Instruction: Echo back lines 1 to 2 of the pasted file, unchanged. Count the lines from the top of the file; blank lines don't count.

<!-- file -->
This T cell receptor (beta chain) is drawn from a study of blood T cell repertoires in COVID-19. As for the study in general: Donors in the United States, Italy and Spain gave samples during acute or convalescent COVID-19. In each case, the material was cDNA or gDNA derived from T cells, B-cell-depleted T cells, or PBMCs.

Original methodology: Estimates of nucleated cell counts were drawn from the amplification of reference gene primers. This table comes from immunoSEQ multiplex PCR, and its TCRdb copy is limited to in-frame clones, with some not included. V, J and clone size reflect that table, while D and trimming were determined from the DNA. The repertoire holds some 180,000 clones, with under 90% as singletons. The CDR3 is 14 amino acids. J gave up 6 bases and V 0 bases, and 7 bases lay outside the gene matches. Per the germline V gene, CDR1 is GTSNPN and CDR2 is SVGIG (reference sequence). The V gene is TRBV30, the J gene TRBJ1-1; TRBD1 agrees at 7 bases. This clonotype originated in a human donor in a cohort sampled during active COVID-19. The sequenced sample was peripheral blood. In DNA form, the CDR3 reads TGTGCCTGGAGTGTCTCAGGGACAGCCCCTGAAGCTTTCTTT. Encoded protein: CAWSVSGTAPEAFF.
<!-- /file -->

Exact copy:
This T cell receptor (beta chain) is drawn from a study of blood T cell repertoires in COVID-19. As for the study in general: Donors in the United States, Italy and Spain gave samples during acute or convalescent COVID-19. In each case, the material was cDNA or gDNA derived from T cells, B-cell-depleted T cells, or PBMCs.

Original methodology: Estimates of nucleated cell counts were drawn from the amplification of reference gene primers. This table comes from immunoSEQ multiplex PCR, and its TCRdb copy is limited to in-frame clones, with some not included. V, J and clone size reflect that table, while D and trimming were determined from the DNA. The repertoire holds some 180,000 clones, with under 90% as singletons. The CDR3 is 14 amino acids. J gave up 6 bases and V 0 bases, and 7 bases lay outside the gene matches. Per the germline V gene, CDR1 is GTSNPN and CDR2 is SVGIG (reference sequence). The V gene is TRBV30, the J gene TRBJ1-1; TRBD1 agrees at 7 bases. This clonotype originated in a human donor in a cohort sampled during active COVID-19. The sequenced sample was peripheral blood. In DNA form, the CDR3 reads TGTGCCTGGAGTGTCTCAGGGACAGCCCCTGAAGCTTTCTTT. Encoded protein: CAWSVSGTAPEAFF.